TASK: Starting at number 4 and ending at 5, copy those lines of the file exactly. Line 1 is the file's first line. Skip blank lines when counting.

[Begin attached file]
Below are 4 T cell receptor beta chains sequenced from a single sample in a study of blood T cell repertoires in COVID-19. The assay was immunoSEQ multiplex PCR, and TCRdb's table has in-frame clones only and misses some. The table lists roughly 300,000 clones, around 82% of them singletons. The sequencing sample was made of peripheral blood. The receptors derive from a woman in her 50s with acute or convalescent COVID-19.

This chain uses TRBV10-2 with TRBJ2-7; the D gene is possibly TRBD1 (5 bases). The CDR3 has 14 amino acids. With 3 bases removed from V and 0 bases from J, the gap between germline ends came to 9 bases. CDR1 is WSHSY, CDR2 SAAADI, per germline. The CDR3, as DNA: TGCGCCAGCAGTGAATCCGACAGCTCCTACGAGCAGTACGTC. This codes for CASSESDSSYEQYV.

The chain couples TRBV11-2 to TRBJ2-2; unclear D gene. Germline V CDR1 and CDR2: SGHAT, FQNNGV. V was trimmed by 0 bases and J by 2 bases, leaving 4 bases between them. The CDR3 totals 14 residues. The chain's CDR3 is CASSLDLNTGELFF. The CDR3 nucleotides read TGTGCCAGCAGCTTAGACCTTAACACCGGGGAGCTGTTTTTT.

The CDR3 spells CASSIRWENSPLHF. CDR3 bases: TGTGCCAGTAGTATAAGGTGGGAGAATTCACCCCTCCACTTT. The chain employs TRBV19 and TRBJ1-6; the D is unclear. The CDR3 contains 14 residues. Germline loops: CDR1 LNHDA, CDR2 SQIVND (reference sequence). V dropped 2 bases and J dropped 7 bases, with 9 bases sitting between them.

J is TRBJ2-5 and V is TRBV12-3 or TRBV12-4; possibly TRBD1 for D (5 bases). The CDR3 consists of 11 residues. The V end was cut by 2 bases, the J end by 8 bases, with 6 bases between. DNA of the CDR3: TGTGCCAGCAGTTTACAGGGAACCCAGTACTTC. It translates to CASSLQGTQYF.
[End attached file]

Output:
The CDR3 spells CASSIRWENSPLHF. CDR3 bases: TGTGCCAGTAGTATAAGGTGGGAGAATTCACCCCTCCACTTT. The chain employs TRBV19 and TRBJ1-6; the D is unclear. The CDR3 contains 14 residues. Germline loops: CDR1 LNHDA, CDR2 SQIVND (reference sequence). V dropped 2 bases and J dropped 7 bases, with 9 bases sitting between them.

J is TRBJ2-5 and V is TRBV12-3 or TRBV12-4; possibly TRBD1 for D (5 bases). The CDR3 consists of 11 residues. The V end was cut by 2 bases, the J end by 8 bases, with 6 bases between. DNA of the CDR3: TGTGCCAGCAGTTTACAGGGAACCCAGTACTTC. It translates to CASSLQGTQYF.